Were the U.S. and Australian workhorse F-111 Aardvark bomber retired too early?
Upon first examination, this simple question may seem rhetorical to an extent, as the bomber first blasted onto the scene as far back as its first flight in 1964. After a successful performance in Vietnam and other deployments, the F-111 was retired by the U.S. Air Force in 1998. Interestingly, the F-111 Aardvark was partially converted into more of an F-111G fighter aircraft following the arrival of the B1-B bomber.
F-111 Aardvark in Multi-Role Action
As a multi-role aircraft performing air attack, strategic bombing, reconnaissance, and other critical functions the F-111 Aardvark flew with both the U.S. Air Force and Royal Australian Air Force for decades.
The aircraft has an interesting “hybrid” kind of mission set and therefore, perhaps appropriately, looks a bit like a hybrid cross between a fighter, bomber, and spy plane with components of each. Pictures of the aircraft show air-to-air and air-to-ground types of weapons on pylons beneath the wings, yet the overall shape also seems to resemble the B1-B bomber with a well-sized fuselage with space for air-dropped bombs. This mix of combat capabilities did prove successful for the F-111 in Vietnam and arguably lends evidence to suggest that the aircraft could have flown well into this century.
There are several schools of thought in this equation, and there is not one simple answer. Certainly, in terms of pure time, the F-16, F-15, B-52, and A-10 are decades-old airframes that have exceeded their anticipated service life by decades.
Upgrades to the 1980s-era F-15, for instance, make the airframe essentially and altogether a different aircraft than it was at its inception. New high-speed computing, Active Electronically Scanned Array radar, communications technology, and weapons have brought each of these aircraft well into this century and beyond. In fact, the F-15, F-16, and B-52 will likely fly into the 2040s.
Particularly when airframes are reinforced with structural enhancements, they can remain viable for decades beyond expectation. Longevity is compounded by the integration of new avionics, weaponry, sensing, and computing.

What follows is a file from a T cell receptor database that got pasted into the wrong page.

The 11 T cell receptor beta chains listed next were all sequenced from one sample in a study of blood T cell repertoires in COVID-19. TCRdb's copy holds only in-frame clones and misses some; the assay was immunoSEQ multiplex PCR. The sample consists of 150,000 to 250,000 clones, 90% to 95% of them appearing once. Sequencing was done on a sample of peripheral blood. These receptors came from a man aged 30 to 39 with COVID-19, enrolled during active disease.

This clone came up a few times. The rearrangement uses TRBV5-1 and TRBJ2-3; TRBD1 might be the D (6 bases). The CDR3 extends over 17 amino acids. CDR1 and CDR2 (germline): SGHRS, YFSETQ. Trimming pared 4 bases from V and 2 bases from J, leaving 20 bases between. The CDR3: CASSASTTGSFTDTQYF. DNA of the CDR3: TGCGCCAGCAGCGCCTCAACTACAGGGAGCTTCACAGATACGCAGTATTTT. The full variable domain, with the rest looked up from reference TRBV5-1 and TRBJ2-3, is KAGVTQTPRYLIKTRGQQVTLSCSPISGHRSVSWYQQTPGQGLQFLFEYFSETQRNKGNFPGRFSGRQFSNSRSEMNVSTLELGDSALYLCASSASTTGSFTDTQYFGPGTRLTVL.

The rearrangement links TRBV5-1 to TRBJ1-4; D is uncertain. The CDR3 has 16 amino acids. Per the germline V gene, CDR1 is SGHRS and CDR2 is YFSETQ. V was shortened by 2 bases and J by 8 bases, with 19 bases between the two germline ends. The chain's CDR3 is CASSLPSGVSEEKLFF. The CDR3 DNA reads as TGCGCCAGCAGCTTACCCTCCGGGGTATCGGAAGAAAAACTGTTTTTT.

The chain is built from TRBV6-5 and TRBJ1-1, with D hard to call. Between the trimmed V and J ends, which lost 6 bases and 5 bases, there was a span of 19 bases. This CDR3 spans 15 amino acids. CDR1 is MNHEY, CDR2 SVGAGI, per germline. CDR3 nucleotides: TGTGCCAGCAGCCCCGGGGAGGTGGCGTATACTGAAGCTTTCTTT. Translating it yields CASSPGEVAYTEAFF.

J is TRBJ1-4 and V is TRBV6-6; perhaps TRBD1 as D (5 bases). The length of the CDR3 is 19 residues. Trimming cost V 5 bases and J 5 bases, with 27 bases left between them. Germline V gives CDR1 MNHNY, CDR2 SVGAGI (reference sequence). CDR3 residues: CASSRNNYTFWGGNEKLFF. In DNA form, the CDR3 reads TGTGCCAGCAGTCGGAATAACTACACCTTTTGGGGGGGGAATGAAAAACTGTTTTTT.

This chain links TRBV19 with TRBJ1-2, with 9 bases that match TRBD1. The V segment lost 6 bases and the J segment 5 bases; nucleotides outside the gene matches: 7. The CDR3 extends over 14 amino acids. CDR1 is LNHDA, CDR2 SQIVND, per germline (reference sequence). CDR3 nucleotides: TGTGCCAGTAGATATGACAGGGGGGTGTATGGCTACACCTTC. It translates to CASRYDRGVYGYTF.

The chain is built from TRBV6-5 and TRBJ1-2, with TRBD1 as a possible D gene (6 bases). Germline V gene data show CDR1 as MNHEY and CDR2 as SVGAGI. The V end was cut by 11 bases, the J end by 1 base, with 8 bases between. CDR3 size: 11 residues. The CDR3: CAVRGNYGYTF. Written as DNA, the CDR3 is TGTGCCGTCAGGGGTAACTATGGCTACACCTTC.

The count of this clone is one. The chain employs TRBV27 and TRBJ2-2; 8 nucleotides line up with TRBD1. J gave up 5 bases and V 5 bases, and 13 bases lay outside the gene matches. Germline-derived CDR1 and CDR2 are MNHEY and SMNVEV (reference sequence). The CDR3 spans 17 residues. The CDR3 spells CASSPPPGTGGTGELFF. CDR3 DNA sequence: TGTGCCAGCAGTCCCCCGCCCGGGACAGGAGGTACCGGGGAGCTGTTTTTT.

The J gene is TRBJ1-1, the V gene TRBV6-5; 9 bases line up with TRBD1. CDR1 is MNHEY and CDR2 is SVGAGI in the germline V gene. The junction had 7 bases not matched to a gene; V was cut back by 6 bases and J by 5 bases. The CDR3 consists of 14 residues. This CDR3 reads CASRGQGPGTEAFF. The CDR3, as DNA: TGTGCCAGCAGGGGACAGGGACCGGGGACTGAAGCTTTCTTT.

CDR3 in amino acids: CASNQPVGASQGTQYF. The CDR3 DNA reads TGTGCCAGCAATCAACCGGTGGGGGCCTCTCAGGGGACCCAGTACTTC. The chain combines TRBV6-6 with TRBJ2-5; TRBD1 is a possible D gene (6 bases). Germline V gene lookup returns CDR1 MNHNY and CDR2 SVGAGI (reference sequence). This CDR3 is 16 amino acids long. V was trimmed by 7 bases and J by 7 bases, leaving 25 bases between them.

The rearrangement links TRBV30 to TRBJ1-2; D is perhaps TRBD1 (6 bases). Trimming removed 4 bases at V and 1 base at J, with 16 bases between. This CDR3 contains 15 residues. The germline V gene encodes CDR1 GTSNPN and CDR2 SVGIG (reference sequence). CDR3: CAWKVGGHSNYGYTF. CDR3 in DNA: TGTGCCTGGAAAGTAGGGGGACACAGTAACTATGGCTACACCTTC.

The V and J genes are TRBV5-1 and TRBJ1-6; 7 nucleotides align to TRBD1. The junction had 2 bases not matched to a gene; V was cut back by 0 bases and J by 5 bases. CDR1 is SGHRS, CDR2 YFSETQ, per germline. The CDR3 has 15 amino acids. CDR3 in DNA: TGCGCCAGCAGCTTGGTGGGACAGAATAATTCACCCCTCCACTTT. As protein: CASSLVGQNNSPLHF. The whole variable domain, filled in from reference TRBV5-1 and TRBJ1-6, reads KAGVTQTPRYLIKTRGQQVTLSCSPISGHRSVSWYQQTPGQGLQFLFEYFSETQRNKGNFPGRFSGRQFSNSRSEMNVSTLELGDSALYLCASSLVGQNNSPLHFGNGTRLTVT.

The F-16, for instance, has been retrofitted with several F-35-esque technologies. Both the F-15 and F-16 are expected to fly into the 2040s and perhaps even beyond, yet some still voice concern about a “geriatric” Air Force and a need to introduce more new platforms. There is conventional wisdom to suggest that legacy platforms can only be upgraded “so much,” and therefore inevitably become obsolete.
Addressing this challenge has been a long-standing delicate balance for an Air Force introducing the F-35, B-21, F-15EX while simultaneously working to divest the A-10, launch a 6th-gen program, and sustain F-15s, F-16s, and B-52s for decades.
As for the F-111 Aardvark, it certainly may have lived several decades beyond its U.S. Air Force sunset years in the 1990s, as evidenced by the RAAF’s decision to keep the aircraft until 2010.
A mix of aircraft in the fleet force, budget considerations, and the pace of technological progress present an interwoven mix of variables to consider.
Looking at the evidence, however, and the continued success of the other legacy aircraft that have been extended by years and thousands of flight hours, there does seem to be a strong argument for why the F-111 could have maintained its relevance years beyond its final U.S. Air Force retirement in 1998.
A lasting presence of an aircraft like the F-111 would have offered some interesting tactical options to the Air Force because although it certainly was not built in a way that would enable it to operate in a high-threat, contested, great-power combat environment, the aircraft could certainly prove useful in combat areas where the U.S. Air Force maintains air superiority.
As a multirole hybrid type of aircraft, the Aardvark could bring bomber, fighter jet, and reconnaissance in a single plane, thus reducing risk and the number of aircraft, manpower, and sorties needed in a permissive environment where the U.S. has air dominance.
An air commander, for example, would not have to necessarily deploy a B1-B, F-15, and J-Stars for each function but could rather, depending upon mission requirements, use an F-111 Aardvark to achieve the mission spectrum.
Kris Osborn is the Military Affairs Editor of 19FortyFive and President of Warrior Maven – Center for Military Modernization. Osborn previously served at the Pentagon as a Highly Qualified Expert with the Office of the Assistant Secretary of the Army—Acquisition, Logistics & Technology. Osborn has also worked as an anchor and on-air military specialist at national TV networks. He has appeared as a guest military expert on Fox News, MSNBC, The Military Channel, and The History Channel. He also has a Masters Degree in Comparative Literature from Columbia University.